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Welcome to Monday, where Russia launches pre-dawn air raids across Ukraine, JPMorgan buys failing First Republic Bank and Russian and Chinese grandmasters battle to be the new world chess champion. We also feature a piece from Russian-language media Vazhnyye Istorii that explains why you can still buy a Coca-Cola in Moscow.
Why Lula Is Doubling Down On His Ambiguous Stance On Russia And China
Though he campaigned for his return to the Brazilian presidency as a pro-Western reformer, since coming into office Lula da Silva has reverted to the classic positioning of a 20th century Latin American leftist, writes Marcelo Cantelmi in Buenos Aires daily Clarin.
One hundred days into his third presidential term, Brazil's Luiz Inácio Lula da Silva has made the war in distant Ukraine into his government's cause célèbre. Observers like The Economist are wondering if this is because of diplomacy or naivety — or both.
Why, one wonders, has Brazil's socialist president waded into the Ukrainian quagmire, inclining toward the Russian version of events? Lula says he is restoring Brazil to its proper place in world affairs, which it enjoyed 20 years ago in his first two terms. Nostalgia — or a glamorizing vision of those days — is perhaps blinding him to the pitfalls of today. Domestic challenges could soon make him even less perceptive.
Lula was elected over his right-wing predecessor Jair Bolsonaro by a tiny margin, as shown by the fact that he lacks a parliamentary majority and works with a center-right cabinet. He can be said to have been chosen simply as a less radical option, as the middle class tired of Bolsonaro's antics, fanaticism and misogyny. While campaigning, Lula seemed to have understood that Brazilians did not want a 20th-century-style, leftist leader.
Perhaps he feels uncomfortable in this middle ground and the war in Ukraine is to be used as another galvanizing cause for the Left. It's a questionable shift back to the past and likely strongly influenced by Lula's adviser Celso Amorim, a former foreign minister. The regional Left has decided to see events in Ukraine as part of a wider, U.S. assault on Russia, the successor state to the feared — or yearned-for - Soviet Union.
Yet Lula's bigger interest is China, as his domestic concerns are now chiefly economic. Brazilian officials have duly noted the United States' irritation with this diplomatic shift, but believe America should put its money where its mouth is. While Lula's recent trip to China led to $U.S. 10 billion's worth of investment commitments, his meeting with U.S. President Biden (last February) yielded nothing specific. Worse are warnings of an imminent departure of U.S. investments from Brazil (such as carmakers Ford).
Diplomatic sources told me Lula wants to turn the investment promises into a full-blown economic alliance with communist China. This part one can understand, but not the clumsiness over Ukraine. Is it a diplomatic price he has been asked to pay? At the close of his trip to Beijing, Lula said Russia and Ukraine were equally to blame for the war: that sounds like confusing attacker with victim.
If it isn't clumsiness it must be cynicism, shown before his reelection, when he told Time magazine that Ukraine's Zelensky wanted war, or he would have negotiated "a bit more" before it erupted. Negotiated?! Again, Lula is seeing classical warfare where there was an invasion.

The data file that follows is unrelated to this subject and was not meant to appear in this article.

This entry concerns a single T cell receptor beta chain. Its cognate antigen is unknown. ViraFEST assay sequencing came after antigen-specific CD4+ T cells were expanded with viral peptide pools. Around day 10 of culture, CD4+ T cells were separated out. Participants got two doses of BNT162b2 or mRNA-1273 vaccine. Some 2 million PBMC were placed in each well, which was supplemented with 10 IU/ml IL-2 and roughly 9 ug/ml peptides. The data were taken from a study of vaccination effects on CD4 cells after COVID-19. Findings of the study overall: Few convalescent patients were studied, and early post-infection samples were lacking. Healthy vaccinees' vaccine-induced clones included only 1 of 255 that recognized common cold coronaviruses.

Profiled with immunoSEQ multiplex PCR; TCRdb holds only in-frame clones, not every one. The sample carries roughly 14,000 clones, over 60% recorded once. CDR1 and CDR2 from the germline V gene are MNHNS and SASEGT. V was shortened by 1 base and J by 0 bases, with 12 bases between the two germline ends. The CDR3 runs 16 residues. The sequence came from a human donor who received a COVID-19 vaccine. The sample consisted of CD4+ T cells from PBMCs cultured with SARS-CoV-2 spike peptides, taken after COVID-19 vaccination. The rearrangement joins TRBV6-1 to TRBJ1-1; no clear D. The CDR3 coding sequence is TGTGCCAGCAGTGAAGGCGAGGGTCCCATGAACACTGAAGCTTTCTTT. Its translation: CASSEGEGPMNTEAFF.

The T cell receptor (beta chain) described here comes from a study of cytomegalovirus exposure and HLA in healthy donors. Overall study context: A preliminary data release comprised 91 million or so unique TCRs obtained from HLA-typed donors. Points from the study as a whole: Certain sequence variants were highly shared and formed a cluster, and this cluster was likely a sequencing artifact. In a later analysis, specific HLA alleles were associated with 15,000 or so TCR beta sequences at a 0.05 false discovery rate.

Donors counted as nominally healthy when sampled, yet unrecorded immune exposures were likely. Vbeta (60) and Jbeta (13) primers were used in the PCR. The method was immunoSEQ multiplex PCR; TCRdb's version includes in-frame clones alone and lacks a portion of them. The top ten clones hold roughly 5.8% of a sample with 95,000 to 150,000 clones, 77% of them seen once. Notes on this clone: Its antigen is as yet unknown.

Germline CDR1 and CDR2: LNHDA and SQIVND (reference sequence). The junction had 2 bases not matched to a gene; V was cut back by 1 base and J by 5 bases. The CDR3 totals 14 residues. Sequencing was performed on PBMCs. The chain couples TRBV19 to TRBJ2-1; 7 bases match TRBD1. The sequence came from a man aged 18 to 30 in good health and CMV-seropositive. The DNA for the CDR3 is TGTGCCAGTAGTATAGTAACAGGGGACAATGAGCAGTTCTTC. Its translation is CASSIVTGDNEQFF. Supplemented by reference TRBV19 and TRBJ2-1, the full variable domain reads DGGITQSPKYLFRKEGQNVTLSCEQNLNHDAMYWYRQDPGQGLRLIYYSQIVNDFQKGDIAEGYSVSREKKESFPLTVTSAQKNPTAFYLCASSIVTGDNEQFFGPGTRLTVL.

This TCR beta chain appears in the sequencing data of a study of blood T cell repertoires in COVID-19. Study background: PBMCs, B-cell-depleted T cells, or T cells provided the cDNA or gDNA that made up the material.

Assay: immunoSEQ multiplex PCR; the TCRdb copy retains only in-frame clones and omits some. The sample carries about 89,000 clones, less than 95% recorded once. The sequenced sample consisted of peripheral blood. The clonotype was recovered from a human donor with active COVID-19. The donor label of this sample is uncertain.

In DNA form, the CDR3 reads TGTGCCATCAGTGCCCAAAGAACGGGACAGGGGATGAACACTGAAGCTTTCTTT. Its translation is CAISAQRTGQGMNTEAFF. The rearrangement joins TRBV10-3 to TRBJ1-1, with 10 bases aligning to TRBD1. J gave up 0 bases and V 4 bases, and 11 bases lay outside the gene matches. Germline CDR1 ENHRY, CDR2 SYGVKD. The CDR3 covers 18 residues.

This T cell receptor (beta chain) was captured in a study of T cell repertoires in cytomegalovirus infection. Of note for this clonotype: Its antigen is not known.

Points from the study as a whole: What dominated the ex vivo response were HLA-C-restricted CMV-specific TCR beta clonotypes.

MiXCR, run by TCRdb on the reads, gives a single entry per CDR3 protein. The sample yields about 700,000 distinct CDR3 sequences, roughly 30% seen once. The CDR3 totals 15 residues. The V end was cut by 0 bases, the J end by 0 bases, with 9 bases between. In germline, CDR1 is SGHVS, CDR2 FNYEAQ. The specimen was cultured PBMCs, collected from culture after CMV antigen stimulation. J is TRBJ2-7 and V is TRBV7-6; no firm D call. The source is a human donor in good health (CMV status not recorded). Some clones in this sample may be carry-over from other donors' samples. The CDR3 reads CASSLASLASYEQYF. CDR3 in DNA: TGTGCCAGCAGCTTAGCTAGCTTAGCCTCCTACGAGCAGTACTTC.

And since that invasion, Russia has reduced parts of Ukraine to rubble, murdered civilians, and flattened their homes, hospitals and schools, all to show that it has a "right" to be heeded in all the former territories of the Soviet Union. This isn't Vietnam or the Korean peninsula, and most of the world is with Ukraine.
By galumphing his way into this affair, Lula (not unlike Bolsonaro) has hurt Brazil's standing abroad as a bastion of rights, alienating the Europeans who cheered his return. He made things worse criticizing Western powers for arming Ukraine. Was he oblivious to, or cynically mindful of, the fact that Russia would have won by now without those arms?
Days ago in March, Amorim spoke to the U.S. National Security Adviser Jake Sullivan to try and dispel any "misunderstandings," and assure him Brazil did not share China's vision of the war.
The White House had high hopes when Lula arrived, after the frosty ties it had had with his predecessor, again in part because of his cordial ties with Russia's Vladimir Putin. Biden hastened to congratulate Lula on his election, effectively dismissing Bolsonaro's claims of fraud.
He was invited to visit Washington, which he did after taking office in January. Both states were concerned with the degradation of democracy in the hemisphere, and the United States was keen to find an ally to block China's, and to some extent Russia's, advance into the region. All this is spoiled now.
Brazil's ties with China are unstoppable. Like Argentina, Brazilian telecommunications, and millions of household and consumer goods, will run on Huawei's 5G mobile technology. There may be a bigger clash looming over Lula's ties with Russia.
The president wants to buy nuclear fuel there for the reactor powering its nuclear submarine, due to be operational within a decade, and may also entrust Russia's Rosatom with finishing the Angra 3 plant.
Russia's Foreign Minister Sergei Lavrov discussed these plans, and Ukraine, with Brazil's foreign minister and Lula himself on April 24. The West found these discussions jarring.
— Marcelo Cantelmi / Clarín
• Russia launches series of missile attacks on Ukraine: At least 34 people were injured and many buildings were damaged in the Ukrainian city of Pavlohrad as Russia launched its second pre-dawn attack in three days. The targeting of a weapons depot in the eastern city appeared to be an effort to slow Kyiv’s preparations for a major counteroffensive that may begin very shortly.